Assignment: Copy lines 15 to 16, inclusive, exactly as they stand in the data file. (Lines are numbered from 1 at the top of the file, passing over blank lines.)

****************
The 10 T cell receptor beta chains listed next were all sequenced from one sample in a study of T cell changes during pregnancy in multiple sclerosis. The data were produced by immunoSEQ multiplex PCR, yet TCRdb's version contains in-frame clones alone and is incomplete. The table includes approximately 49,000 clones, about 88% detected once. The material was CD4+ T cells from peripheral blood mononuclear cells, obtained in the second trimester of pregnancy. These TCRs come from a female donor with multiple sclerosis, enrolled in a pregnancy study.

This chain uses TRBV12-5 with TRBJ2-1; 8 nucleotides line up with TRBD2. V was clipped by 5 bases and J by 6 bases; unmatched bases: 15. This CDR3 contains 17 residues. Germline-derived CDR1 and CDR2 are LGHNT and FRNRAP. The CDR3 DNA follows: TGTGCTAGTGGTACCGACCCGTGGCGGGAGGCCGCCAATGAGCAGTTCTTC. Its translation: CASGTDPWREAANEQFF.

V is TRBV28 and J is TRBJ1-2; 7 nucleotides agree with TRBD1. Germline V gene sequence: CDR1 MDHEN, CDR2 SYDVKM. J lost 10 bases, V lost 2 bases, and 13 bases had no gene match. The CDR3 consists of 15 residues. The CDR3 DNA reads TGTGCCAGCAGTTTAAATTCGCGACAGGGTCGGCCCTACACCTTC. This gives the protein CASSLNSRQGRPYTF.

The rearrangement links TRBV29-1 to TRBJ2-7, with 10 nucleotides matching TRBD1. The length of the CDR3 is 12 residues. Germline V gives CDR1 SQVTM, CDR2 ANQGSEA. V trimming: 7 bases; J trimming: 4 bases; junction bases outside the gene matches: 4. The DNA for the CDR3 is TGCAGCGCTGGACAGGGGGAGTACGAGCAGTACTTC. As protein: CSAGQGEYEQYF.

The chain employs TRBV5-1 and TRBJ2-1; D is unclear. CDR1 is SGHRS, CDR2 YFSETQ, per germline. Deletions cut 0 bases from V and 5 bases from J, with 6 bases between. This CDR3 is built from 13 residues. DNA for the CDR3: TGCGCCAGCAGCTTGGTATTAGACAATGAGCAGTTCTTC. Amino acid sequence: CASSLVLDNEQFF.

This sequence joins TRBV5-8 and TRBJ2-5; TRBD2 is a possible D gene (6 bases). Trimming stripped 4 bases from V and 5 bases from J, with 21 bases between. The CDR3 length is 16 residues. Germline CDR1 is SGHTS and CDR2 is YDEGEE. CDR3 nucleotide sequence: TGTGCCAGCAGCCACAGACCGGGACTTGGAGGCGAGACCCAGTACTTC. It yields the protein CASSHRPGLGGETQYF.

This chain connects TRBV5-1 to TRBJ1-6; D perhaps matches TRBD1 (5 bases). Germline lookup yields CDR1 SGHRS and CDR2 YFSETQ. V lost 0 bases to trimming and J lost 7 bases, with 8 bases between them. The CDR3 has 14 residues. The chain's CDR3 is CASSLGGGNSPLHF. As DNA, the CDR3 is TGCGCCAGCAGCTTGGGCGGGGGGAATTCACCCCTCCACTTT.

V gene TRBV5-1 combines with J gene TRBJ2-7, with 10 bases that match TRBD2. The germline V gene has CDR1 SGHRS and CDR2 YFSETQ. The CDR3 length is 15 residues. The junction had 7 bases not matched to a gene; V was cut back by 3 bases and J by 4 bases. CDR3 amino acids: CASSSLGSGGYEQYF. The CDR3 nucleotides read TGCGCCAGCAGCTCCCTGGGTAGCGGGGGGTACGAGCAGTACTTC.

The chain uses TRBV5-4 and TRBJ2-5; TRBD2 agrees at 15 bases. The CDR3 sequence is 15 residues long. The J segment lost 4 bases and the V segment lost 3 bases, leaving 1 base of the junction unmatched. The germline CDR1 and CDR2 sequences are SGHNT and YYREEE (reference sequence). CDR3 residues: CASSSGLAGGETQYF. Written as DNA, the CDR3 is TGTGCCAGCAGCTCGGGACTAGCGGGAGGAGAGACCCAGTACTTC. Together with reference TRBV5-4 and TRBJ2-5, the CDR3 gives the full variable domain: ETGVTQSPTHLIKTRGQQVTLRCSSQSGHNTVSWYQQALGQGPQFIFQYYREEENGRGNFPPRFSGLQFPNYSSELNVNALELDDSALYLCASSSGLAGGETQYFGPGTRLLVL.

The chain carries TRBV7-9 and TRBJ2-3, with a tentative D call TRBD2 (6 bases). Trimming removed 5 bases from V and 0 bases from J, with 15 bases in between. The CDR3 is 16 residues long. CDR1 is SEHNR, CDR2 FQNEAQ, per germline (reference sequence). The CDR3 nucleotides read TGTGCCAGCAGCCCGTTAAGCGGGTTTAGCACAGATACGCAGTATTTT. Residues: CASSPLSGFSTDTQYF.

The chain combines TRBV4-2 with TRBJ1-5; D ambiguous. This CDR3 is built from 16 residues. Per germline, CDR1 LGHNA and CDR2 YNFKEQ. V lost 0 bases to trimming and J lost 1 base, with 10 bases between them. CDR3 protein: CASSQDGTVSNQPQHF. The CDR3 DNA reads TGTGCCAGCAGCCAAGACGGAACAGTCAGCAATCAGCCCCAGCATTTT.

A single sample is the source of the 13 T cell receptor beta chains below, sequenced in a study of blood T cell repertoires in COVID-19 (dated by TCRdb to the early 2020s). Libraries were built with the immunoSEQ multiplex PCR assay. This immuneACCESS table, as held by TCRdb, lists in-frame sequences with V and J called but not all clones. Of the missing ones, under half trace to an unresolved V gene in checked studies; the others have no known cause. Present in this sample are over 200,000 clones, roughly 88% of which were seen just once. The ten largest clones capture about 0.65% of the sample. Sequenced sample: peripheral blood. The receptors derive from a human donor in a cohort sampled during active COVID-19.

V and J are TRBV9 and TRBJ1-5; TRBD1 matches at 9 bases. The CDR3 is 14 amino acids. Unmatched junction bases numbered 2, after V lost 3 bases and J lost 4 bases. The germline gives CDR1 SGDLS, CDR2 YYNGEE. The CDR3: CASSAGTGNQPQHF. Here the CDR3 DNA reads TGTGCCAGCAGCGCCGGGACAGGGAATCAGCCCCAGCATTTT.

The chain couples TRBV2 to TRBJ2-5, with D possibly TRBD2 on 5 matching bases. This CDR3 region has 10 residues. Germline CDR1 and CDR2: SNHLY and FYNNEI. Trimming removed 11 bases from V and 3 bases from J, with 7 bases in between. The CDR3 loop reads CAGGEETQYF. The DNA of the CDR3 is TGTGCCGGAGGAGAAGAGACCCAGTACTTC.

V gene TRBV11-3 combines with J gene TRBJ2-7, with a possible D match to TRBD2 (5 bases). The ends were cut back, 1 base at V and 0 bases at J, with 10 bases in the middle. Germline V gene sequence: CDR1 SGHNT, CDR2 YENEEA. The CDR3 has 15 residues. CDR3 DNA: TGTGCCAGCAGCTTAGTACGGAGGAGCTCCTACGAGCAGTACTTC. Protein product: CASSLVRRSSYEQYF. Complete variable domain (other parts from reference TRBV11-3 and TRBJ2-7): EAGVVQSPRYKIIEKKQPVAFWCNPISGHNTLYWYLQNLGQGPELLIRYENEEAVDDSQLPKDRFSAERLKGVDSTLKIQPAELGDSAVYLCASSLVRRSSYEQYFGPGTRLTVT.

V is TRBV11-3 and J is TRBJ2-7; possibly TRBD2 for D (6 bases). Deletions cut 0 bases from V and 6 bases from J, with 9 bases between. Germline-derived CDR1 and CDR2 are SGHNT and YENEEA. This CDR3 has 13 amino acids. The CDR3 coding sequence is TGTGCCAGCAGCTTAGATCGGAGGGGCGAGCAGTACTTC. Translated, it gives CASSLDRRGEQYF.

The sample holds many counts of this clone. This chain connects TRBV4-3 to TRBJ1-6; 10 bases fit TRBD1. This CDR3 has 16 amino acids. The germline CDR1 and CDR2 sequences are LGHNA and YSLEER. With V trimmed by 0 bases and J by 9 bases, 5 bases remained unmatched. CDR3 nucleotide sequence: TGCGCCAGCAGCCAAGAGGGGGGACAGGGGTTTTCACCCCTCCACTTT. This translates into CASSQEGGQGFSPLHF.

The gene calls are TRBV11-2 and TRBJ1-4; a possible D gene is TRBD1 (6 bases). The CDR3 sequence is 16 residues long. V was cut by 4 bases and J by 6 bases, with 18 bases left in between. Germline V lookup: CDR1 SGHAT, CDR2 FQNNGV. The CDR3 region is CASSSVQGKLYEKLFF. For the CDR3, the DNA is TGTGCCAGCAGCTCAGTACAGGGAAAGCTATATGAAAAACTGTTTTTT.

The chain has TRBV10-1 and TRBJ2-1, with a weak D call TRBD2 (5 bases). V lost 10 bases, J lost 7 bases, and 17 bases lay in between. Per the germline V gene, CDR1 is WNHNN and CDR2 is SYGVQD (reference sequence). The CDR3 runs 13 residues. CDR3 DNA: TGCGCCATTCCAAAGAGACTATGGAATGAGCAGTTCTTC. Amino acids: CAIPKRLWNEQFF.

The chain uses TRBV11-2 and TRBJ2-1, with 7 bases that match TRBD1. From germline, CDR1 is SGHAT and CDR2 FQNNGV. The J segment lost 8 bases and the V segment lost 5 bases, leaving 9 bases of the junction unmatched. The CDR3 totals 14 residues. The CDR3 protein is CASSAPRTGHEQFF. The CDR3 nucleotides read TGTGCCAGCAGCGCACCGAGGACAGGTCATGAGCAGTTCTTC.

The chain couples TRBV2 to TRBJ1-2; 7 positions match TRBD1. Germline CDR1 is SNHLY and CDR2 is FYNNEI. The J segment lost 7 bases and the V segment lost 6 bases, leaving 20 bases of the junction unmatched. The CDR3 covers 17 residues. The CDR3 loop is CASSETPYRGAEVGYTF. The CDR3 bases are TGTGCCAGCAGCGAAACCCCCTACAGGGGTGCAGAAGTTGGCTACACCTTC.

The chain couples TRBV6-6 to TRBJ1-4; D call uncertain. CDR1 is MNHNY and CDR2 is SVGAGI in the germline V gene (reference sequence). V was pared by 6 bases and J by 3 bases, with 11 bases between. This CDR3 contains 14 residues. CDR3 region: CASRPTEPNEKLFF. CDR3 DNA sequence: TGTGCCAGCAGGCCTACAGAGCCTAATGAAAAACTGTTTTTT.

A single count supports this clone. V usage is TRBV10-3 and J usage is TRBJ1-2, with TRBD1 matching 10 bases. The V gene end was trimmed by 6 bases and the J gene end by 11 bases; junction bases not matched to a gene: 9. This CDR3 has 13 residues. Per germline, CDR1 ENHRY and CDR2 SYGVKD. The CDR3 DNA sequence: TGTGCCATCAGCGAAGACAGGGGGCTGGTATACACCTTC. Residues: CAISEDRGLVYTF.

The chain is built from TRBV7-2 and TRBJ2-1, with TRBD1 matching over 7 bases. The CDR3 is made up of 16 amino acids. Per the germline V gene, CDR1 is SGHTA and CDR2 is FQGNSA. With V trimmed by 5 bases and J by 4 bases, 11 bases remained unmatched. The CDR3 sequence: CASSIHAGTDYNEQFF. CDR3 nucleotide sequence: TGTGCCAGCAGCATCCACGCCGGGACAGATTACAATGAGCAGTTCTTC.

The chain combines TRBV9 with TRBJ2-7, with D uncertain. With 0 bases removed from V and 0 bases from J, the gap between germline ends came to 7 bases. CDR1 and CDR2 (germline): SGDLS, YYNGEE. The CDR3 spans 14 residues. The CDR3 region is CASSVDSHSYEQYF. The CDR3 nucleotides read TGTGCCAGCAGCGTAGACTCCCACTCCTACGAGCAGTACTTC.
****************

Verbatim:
V gene TRBV11-3 combines with J gene TRBJ2-7, with a possible D match to TRBD2 (5 bases). The ends were cut back, 1 base at V and 0 bases at J, with 10 bases in the middle. Germline V gene sequence: CDR1 SGHNT, CDR2 YENEEA. The CDR3 has 15 residues. CDR3 DNA: TGTGCCAGCAGCTTAGTACGGAGGAGCTCCTACGAGCAGTACTTC. Protein product: CASSLVRRSSYEQYF. Complete variable domain (other parts from reference TRBV11-3 and TRBJ2-7): EAGVVQSPRYKIIEKKQPVAFWCNPISGHNTLYWYLQNLGQGPELLIRYENEEAVDDSQLPKDRFSAERLKGVDSTLKIQPAELGDSAVYLCASSLVRRSSYEQYFGPGTRLTVT.

V is TRBV11-3 and J is TRBJ2-7; possibly TRBD2 for D (6 bases). Deletions cut 0 bases from V and 6 bases from J, with 9 bases between. Germline-derived CDR1 and CDR2 are SGHNT and YENEEA. This CDR3 has 13 amino acids. The CDR3 coding sequence is TGTGCCAGCAGCTTAGATCGGAGGGGCGAGCAGTACTTC. Translated, it gives CASSLDRRGEQYF.